ELEVEN people in emergency accommodation in Cork city have rejected offers of social housing since the start of 2018.
The figures were described as ‘bizarre’ by members of Cork City Council, who say they are inundated with requests for housing supports.
It has also emerged that City Hall spent more than €2.8 million on emergency hotel and B&B accommodation to house homeless families and individuals since the beginning of 2016.
Of the 11 refusals, three were due to the lack of garden space. A further three were due to the properties being too small, while others said that they would only accept a City Council house, rather than one provided by an authorised housing scheme or approved housing body.
One property was rejected because the area was ‘too noisy’, with another rejection coming as the applicant would only accept a property on the south side of the city.
The matter was raised at City Hall last night by Fianna Fáil councillor Kenneth O’Flynn, who said the trend raised many questions.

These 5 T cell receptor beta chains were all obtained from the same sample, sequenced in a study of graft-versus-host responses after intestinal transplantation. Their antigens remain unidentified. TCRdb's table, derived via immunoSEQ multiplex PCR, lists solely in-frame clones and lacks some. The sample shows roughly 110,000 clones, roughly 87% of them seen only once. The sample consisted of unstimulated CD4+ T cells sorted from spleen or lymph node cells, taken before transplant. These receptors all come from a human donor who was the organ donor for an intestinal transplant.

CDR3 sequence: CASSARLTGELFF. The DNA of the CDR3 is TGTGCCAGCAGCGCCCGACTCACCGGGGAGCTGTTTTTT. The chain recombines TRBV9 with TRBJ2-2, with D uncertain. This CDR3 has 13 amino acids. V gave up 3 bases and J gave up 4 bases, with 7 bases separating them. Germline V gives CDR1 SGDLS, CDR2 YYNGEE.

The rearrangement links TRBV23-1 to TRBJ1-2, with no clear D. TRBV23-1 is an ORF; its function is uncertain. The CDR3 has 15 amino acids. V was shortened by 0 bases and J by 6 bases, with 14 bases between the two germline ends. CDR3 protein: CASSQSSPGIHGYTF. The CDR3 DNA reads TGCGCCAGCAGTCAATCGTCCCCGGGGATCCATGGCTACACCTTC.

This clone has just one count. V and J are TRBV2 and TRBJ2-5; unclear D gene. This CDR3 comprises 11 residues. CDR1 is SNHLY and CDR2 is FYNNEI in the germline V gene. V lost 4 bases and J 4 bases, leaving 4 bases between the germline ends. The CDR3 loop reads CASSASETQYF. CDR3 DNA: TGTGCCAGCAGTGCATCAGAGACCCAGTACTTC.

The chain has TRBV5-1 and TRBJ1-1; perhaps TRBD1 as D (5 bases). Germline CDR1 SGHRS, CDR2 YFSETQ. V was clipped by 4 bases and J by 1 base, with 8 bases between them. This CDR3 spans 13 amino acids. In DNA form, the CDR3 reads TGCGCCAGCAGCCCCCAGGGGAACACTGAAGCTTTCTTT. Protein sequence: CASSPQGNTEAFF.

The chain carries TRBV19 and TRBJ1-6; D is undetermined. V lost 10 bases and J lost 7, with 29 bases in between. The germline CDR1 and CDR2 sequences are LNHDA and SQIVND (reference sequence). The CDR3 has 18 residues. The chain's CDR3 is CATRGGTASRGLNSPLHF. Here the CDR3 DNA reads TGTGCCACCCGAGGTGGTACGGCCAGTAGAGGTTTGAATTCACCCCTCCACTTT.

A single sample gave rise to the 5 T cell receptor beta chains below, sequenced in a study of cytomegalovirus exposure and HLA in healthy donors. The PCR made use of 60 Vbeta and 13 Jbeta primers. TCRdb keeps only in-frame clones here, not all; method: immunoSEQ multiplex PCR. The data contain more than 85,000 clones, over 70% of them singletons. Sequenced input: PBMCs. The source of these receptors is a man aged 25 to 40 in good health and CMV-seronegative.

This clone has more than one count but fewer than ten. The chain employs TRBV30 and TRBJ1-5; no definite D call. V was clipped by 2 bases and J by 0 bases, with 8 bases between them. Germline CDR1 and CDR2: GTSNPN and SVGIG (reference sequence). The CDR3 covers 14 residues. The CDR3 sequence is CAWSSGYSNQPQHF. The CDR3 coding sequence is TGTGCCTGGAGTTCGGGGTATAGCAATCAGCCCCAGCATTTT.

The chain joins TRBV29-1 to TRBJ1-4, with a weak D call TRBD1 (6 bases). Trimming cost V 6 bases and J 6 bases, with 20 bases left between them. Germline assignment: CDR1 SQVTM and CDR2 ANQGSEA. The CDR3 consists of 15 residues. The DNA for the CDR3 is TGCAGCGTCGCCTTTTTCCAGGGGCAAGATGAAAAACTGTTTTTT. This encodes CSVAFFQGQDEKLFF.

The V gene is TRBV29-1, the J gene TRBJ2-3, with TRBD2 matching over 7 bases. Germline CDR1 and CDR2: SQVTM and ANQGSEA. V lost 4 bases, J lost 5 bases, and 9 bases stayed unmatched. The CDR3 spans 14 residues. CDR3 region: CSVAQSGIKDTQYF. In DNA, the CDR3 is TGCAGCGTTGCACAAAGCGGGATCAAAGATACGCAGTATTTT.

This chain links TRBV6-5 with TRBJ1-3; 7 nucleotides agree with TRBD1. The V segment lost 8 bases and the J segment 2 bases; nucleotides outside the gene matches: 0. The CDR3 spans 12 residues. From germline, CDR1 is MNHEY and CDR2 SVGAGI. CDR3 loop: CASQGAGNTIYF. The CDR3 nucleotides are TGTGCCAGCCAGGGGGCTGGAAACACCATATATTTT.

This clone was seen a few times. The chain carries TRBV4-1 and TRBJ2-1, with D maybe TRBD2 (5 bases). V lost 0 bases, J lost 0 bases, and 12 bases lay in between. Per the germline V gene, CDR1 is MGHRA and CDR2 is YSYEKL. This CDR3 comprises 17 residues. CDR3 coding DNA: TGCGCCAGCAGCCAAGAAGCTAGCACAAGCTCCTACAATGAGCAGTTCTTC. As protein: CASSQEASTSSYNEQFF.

“Eleven people in emergency accommodation — that is hostels and B&Bs — since the start of the year have rejected properties when offered to them,” he said. “This strikes me as absolutely bizarre when we have people calling us every day of the week about housing.”
City Hall’s most recent housing report states that, as of the end of May 2018, 379 ‘unique individuals’ were being supported in emergency accommodation, including hostels and B&Bs. This included 118 who were in emergency accommodation for longer than six months. Mr O’Flynn said that in the current context of housing shortages and escalating numbers reliant on emergency accommodation, the refusals make no sense.
“Perhaps there is something wrong in our system — though this is not the officials’ fault — but there is something wrong somewhere,” he said.
Meanwhile, a report from the city’s housing director Brian Geaney noted that a total of €2.8m was spent supporting 855 individuals in hotels and B&Bs from the start of 2016 until the end of April 2018.
This equates to more than €3,300 per person.
Sinn Féin councillor Mick Nugent said, “I have to wonder about the spend of nearly €3m on hotel and B&B accommodation. Could that money have been better spent in finding permanent solutions? I appreciate the work done by Cork City Council but I would like to see more ambition in the years ahead.”
Fine Gael’s John Buttimer defended the spend on emergency accommodation:
“€3m is a significant amount of money but 855 residents benefited from it, including 343 family units,” he said.
“At an average cost of €225,000 per property, if that money was spent on acquiring houses, it would have delivered just 13 houses.”